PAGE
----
Technology has expanded the scope of teaching careers beyond the classroom. The SLGE survey also reports that 89% of teachers worked remotely at least some of the time. If you love teaching but want to work from home, there are plenty of options out there for you.
Salary: According to the BLS, high school teachers earn an average annual salary of $61,660.
4. Computer Support Specialist
Are you always the go-to person in your household for computer questions? You might be able to parlay your technical knowledge and people skills into a second career as a computer support specialist. Some tech support staff get started with just a few postsecondary classes.
Salary: Per the BLS, computer support specialists earn a median annual salary of $54,760.
5. Private Detective
Private detectives work for individuals and companies, performing investigations and background checks. They perform research, conduct interviews, and run surveillance. Private detectives must be licensed in most states and typically have a background in the military or law enforcement.
Salary: The BLS reports that private detectives earn a median annual salary of $50,510.
6. Tax Preparer
If you have a head for numbers and an interest in flexible work, tax preparation might be a good choice for you. You don’t need certified public accountant (CPA) designation or even years of experience in accounting to get started in this job in some states. Some tax preparation companies even offer classes to train interested candidates. Tax preparer jobs can also lead to other, more regular accounting work.
Salary: Per Glassdoor, tax preparers earn an average annual salary of $50,264.
7. Real Estate Agent
Convert your sales skills and love of real estate into a brand new career as a real estate agent. You can get started with just a high school diploma (though some employers now prefer a college degree), some real estate courses, and licensure. (Licensing requirements vary by state.) Agents must work with a real estate broker, who is licensed to manage their own business.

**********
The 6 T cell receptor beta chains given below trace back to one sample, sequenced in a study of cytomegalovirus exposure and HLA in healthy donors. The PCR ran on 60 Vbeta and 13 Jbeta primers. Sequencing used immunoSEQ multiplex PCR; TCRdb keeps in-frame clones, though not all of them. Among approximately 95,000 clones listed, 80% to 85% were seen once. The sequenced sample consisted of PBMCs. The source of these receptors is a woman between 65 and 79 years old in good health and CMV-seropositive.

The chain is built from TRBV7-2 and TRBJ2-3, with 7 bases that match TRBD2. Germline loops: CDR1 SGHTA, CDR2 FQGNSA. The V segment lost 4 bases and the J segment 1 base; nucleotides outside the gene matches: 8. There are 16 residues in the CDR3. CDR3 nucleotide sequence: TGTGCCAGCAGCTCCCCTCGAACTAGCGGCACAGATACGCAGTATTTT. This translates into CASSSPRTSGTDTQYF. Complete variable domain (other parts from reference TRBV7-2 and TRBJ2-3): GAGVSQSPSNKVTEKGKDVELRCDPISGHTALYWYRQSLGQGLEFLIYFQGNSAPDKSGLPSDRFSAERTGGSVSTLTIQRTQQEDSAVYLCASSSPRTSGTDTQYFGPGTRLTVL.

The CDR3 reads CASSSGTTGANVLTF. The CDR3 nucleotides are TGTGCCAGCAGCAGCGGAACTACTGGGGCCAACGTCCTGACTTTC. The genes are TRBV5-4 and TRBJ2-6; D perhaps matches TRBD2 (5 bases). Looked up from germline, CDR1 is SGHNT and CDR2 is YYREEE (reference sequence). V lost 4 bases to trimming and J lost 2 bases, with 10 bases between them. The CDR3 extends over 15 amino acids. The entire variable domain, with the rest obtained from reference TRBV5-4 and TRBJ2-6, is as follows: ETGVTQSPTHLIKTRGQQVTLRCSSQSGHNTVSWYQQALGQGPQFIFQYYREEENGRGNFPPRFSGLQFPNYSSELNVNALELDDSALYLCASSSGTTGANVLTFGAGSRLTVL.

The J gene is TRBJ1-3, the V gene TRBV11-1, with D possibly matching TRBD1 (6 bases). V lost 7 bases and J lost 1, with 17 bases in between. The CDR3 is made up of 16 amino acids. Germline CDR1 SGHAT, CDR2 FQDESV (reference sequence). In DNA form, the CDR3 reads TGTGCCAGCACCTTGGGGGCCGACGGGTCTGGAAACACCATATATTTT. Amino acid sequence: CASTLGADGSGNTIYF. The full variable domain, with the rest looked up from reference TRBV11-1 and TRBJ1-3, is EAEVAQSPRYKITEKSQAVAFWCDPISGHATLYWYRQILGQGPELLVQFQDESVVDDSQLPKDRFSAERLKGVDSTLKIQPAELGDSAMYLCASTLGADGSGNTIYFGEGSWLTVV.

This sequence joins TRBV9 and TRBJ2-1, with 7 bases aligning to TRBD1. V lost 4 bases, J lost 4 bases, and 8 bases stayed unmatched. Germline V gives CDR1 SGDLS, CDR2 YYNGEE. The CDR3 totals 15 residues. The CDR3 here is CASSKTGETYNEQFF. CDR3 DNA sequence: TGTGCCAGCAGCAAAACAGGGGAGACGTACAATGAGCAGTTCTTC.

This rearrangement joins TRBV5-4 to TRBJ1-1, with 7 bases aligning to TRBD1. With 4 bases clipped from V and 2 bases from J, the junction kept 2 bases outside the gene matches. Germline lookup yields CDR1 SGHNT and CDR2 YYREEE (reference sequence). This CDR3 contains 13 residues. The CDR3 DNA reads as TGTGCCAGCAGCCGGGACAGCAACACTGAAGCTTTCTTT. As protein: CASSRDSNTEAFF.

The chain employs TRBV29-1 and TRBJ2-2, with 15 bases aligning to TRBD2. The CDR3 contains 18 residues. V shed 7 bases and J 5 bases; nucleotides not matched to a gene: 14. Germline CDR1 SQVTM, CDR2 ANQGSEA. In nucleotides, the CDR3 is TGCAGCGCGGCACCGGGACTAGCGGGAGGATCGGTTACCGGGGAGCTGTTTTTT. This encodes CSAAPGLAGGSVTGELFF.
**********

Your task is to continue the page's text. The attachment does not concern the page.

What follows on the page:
Salary: According to the BLS, real estate agents earn a median annual wage of $48,930.
Are you an expert in your field—or a highly skilled amateur with lots of experience? Think about coaching for your next act. The required skills and education vary considerably depending on the specific coaching job, but there are options for a wide variety of interests, from athletics to self-improvement, to career coaching, or executive leadership.
Salary: Per PayScale, athletic coaches earn an average annual salary of $44,031, and life coaches earn an average annual salary of $48,501. Glassdoor, meanwhile, reports that executive coaches earn an average annual salary of $47,567.
9. Virtual Assistant
Do you have administrative experience, organizational skills, and a high degree of comfort with technology? If so, you might consider a career as a virtual assistant. These administrative professionals work from home arranging schedules, booking appointments, managing email, and taking phone calls—in short, all the things that a secretary or administrative assistant would do in an office.
Salary: PayScale reports that virtual assistants earn an average annual salary of $40,765.
10. Veterinary Technician
If you love animals, and you’re willing to go back to school for an associate degree, you can become a vet tech. Help veterinarians conduct exams, conduct laboratory tests, and—best of all —talk to owners about their pets.
Salary: According to the BLS, vet techs earn a median annual salary of $35,320.
How to Make Your Second Career a Virtual One
You might have noticed that many of the second careers on our list are virtual, or at least compatible with telecommuting. That’s not an accident. Work-from-home jobs were on the rise even before many employers were forced to embrace remote work.
“The landscape of remote work has shifted dramatically,” said Toni Frana, team lead and career coach at remote and flexible jobs site FlexJobs, in an email interview with The Balance. “Since March, remote job listings have increased every month.”
Frana advised would-be remote workers to start by considering which scheduling options work for them. Virtual careers can be full-time, part-time, or project-based.
Once you’ve made the decision to work remotely, it’s time to create an action plan.
Retool Your Brand
In addition to doing the things that all career changers should do—listing your skills, seeking support from your network, and adding new skills where needed—focus on rebranding yourself.
“As you transition careers, you will want to refocus your LinkedIn profile to be more relevant to the work you are seeking,” Frana said. “Be sure to include your key transferable skills and technology proficiencies on your profile; updating your profile picture to a current, professional-looking photo will help you position yourself as a qualified candidate for the job you’d like to secure.”